If we are not competing in powerlifting, then I think sticking with whatever max you can handle with a double overhand grip seems like a good strategy. It demands patience but our grip/tendons will adapt better to match our muscular/skeletal strength in the long run wouldn't they.A few hours ago, 315 lbs. x 2, double overhand, paused touch and go. Bodyweight was 151 lbs. this morning, so about 2.1 times bw.
You are very kind, @Abdul.Smooth. I can't stop watching it.
The light touch-and-go deadlift is, for those who are able to handle it, an interesting training option. One of the benefits of it, provided you keep the touch light, is increased time under tension. But perhaps the best benefit of it - credit to Marty Gallagher for this - is how every rep after the first one seems to be in one's perfect deadlift position. The bar is on the ground but, unlike a true "dead" start, your body has no choice but to have everything already tight before you pull. I must repeat my caution - this isn't for everyone, and no one trying it for the first time should go heavy or even moderate but rather practice it, and feeling what it needs to feel like on the way down, with a very light, and only gradually heavier, weight.The second rep was much better?
You betcha! I've told this story before, including in a 2012 blog here, but I'll repeat it briefly now: when I was recovering from my back injury, and first tried running again, I noticed that if I didn't keep a certain pressure in my belly, my back hurt. I got instant feedback - if I didn't keep a certain pressure in my midsection, my back hurt and, because of my injury, it meant I had to stop running and switch to walking right then and there. So I learned, early and before I started lifting heavy things, the importance of the proverbial "core" and that lesson has never left me. Working up to a standing ab roller - I enjoyed that journey, and I continue to enjoy the results.I have seen your strength in person. I have seen you doing Ab roller all the way down to the floor and back up. It looked to me that the core strength that you employed in either cases is palpably same.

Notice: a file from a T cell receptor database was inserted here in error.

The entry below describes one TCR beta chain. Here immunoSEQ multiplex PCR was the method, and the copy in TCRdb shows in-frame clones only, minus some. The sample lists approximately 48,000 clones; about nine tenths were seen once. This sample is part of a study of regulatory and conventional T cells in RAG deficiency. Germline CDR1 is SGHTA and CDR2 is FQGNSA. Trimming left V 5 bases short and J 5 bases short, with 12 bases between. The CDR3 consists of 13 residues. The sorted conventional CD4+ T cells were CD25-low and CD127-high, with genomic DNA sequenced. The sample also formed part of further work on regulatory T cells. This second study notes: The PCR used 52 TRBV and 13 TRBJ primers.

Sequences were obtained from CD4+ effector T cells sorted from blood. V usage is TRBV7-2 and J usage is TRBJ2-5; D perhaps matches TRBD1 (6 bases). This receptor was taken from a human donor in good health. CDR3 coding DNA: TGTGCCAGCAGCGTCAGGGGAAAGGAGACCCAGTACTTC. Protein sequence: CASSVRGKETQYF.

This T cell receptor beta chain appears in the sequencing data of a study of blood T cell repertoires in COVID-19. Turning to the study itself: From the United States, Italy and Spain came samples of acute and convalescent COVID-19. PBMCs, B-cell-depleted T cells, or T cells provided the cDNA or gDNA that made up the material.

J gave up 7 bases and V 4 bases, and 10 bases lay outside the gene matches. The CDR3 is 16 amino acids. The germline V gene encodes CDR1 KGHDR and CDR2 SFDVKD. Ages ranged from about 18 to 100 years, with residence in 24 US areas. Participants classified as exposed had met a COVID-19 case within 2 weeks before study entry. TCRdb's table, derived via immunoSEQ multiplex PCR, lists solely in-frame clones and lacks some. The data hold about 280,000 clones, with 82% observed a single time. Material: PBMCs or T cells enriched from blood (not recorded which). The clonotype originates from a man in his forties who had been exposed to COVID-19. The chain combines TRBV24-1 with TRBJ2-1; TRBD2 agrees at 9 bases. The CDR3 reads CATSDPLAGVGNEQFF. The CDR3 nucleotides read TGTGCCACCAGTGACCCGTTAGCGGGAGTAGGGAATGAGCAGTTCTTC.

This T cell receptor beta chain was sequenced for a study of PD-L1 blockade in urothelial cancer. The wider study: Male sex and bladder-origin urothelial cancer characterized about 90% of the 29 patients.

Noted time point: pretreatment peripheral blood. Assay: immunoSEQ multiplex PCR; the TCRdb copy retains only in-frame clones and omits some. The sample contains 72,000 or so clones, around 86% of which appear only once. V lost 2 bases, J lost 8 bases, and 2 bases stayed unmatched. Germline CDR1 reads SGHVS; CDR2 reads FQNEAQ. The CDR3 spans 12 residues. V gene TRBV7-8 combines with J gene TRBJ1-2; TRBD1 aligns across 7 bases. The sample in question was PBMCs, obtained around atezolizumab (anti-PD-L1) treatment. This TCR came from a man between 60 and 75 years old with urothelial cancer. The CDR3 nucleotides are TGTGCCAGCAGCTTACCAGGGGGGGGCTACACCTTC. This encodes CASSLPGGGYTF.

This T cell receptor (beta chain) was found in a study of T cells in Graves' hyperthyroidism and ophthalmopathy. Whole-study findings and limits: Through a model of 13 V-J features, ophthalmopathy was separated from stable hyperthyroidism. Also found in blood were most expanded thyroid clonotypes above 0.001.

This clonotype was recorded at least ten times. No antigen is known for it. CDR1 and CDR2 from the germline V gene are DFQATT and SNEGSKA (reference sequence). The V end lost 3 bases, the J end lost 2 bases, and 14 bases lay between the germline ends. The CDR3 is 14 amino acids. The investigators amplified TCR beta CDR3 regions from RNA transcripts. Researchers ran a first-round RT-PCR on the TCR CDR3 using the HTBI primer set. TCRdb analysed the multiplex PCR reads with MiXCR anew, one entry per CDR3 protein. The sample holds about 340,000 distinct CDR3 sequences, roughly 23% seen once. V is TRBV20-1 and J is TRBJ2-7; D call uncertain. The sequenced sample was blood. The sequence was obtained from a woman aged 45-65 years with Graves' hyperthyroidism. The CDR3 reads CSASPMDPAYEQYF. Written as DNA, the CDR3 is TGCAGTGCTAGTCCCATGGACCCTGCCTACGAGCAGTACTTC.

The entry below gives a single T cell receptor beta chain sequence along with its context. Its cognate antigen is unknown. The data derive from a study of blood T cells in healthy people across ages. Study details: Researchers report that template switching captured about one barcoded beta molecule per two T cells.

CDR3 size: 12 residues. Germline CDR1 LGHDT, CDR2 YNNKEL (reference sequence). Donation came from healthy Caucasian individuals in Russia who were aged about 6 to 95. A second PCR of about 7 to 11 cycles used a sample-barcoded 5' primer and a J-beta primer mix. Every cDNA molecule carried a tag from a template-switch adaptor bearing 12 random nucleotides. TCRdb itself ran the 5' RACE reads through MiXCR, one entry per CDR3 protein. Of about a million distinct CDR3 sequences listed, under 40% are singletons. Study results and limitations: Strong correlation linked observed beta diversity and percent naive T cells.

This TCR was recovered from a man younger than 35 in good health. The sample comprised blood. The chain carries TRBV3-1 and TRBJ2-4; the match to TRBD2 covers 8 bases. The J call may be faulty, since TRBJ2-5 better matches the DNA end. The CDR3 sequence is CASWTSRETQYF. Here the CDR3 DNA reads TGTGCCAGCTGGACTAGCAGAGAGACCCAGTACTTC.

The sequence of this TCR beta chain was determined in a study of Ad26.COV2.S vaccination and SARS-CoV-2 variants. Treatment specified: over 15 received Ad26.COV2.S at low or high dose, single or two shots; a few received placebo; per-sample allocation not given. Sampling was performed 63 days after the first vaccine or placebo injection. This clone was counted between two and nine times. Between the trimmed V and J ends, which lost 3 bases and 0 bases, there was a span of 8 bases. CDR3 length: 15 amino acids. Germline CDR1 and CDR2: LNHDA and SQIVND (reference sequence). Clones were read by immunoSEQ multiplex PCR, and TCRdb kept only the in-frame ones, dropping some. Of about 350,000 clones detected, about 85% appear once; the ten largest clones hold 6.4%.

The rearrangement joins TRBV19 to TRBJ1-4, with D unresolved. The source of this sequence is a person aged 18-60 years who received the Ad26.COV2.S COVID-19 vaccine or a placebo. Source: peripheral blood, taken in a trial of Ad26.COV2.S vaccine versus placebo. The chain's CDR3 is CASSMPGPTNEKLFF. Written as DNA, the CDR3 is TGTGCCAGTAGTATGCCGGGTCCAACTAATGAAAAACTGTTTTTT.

Never say "never."The idea of deadlifting twice the bodyweight would for me remain just that - an idea/dream. I don't see myself pulling 400lbs (My b/w is ~200lbs).
That seems a good approach to me. When I'm not directly preparing for a competition, I often to exactly that - double overhand DL only.I can use an overhand grip up to around 85% of rep max, which is more than enough for working weight sets of 70 to 80 %, so I don't use a mixed grip unless I want to test my rep max ...
Another sensible idea, @guardian7. It fits right in with the idea of owning a weight before moving up. It's a safe approach to going heavier.... once we have our double bodyweight goal, it may make more sense to work up to doing that for a double or triple, as you seem to be doing, before trying to increase 1 RM max.
when I am practicing a musical instrument, I am always looking for any tension and trying to release it; when I lift, I am always looking for any looseness, any leakage, and trying to tighten
We shall seeNever say "never."
Yeah, we shall see. Taking Marty Gallaghar's advice of seasonally appropriate training and nutrition next few months I am trying to lean/cut. So we shall see.And if you drop 25 lbs